On the other side of the mountain where the pumped storage project is proposed is the site of Bahsahwahbee, or Sacred Water Valley, a ceremonial and pilgrimage site where thousands gathered each year for generations. But during the 19th century, as the U.S. colonized the West, eleven massacres were carried out in the area, including three of the largest slaughters of Indigenous people on record.
At the site of Bahsahwahbee, swamp cedars grow out at elevations far below where they typically are found. “We believe our ancestors’ spirits are in the trees that grow in this valley,” said Delaine Spilsbury, an Ely Shoshone elder and the mother of Rick Spilsbury. The Duckwater Shoshone Tribe, the Ely Shoshone Tribe and the Confederated Tribes of the Goshute are now pushing for Congress to designate the area as the Bahsahwahbee National Monument. At the proposed site of the White Pine Pumped Storage project, on the other side of the nearby mountain ranges, dozens of Indigenous artifacts have been discovered.
Spilsbury’s main concern is the destruction of the local environment. Springs flow near her home in the Duck Creek Range. That water has been the lifeblood of her people for generations, and allowed plants and animals to thrive. For Spilsbury, bow hunting is a way of life; in her home, trophy animals cover the walls. Few places, she and others said, are better for hunting.
But over the years, game has grown less plentiful. Nearby lakes have been sucked nearly dry. “The hunting has gone way down and with this water project and destroying that mountain [for it], it’ll be absolute zilch,” she said.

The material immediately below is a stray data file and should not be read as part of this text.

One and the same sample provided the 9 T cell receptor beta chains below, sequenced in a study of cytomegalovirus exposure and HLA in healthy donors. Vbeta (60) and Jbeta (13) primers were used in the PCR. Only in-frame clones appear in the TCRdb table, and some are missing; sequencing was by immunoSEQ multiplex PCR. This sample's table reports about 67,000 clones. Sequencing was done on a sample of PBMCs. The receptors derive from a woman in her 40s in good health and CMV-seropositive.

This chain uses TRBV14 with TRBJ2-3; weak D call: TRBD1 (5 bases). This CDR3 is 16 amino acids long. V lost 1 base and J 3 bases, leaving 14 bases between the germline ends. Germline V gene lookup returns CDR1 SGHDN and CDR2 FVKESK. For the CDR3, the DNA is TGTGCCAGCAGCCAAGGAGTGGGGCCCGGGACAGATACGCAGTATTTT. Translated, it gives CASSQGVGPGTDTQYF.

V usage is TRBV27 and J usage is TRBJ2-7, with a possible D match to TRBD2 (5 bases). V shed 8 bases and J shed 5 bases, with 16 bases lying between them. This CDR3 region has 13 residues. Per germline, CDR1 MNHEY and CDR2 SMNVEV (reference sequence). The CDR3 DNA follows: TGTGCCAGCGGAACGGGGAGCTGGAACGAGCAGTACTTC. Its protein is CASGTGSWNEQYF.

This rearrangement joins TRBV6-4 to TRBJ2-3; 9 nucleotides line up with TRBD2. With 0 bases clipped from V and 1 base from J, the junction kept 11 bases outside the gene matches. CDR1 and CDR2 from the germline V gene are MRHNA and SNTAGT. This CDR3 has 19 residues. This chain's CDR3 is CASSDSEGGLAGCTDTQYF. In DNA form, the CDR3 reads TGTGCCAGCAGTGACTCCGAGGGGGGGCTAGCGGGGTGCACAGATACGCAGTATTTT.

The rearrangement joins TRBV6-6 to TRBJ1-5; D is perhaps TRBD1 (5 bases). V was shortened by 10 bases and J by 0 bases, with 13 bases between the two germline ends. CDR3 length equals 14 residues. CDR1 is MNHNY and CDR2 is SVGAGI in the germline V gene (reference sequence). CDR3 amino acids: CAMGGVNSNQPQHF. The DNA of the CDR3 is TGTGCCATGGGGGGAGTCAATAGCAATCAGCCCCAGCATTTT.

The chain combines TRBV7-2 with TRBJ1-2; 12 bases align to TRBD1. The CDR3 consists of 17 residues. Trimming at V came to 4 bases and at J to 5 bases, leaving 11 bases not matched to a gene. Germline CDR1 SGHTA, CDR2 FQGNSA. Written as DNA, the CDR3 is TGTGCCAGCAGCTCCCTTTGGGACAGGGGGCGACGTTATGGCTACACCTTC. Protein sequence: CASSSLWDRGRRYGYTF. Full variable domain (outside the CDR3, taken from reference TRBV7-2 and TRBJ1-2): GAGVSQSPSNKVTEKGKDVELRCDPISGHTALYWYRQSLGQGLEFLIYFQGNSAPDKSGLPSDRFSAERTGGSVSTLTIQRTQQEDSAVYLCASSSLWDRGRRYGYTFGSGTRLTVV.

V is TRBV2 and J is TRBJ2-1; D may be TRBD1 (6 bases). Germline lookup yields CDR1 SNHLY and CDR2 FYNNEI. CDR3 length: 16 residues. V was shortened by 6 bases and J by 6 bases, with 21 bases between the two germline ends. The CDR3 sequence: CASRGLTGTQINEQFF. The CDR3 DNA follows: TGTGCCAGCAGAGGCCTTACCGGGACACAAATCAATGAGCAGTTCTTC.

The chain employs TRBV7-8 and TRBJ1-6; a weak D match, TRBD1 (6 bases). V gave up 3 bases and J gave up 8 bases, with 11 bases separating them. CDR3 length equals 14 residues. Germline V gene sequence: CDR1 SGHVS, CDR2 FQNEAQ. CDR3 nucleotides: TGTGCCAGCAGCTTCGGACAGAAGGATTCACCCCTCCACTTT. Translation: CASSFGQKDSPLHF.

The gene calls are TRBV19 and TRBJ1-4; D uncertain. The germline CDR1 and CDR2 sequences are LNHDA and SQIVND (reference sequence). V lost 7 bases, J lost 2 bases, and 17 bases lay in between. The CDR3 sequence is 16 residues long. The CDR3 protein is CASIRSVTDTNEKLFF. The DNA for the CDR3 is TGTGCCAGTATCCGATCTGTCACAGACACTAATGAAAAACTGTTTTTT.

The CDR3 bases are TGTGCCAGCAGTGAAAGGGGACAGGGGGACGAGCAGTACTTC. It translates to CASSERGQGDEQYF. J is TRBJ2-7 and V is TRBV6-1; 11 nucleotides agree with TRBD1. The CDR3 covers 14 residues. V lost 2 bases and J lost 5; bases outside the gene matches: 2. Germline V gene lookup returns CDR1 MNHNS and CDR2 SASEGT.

The area is incredibly biodiverse, said Patrick Donnelly, the Center for Biological Diversity’s Great Basin director, and home to sage grouse lek habitat, where the threatened birds engage in their famed and elaborate mating rituals. “Once you destroy leks, the sage grouse stop mating and they die off,” he said. Sage grouse, he said, will literally stand at the edge of a development where a lek once was.
“It’s gorgeous. It’s unspoiled Nevada. It’s what makes Nevada great—one of those last best places,” Donnelly said. “So the idea that we’re going to put a hydro project and open up huge access roads for big rig trucks in all of this is just unconscionable.”
Dozens of applications to build new pumped storage projects throughout the Southwest have been filed with FERC since 2017, while more are likely on the way as solar and wind projects come online, tax credits under the Inflation Reduction Act incentivize the projects and legislation to reform permitting is pushed for in Congress to make it easier for closed-loop pumped storage developments and other energy projects to be built.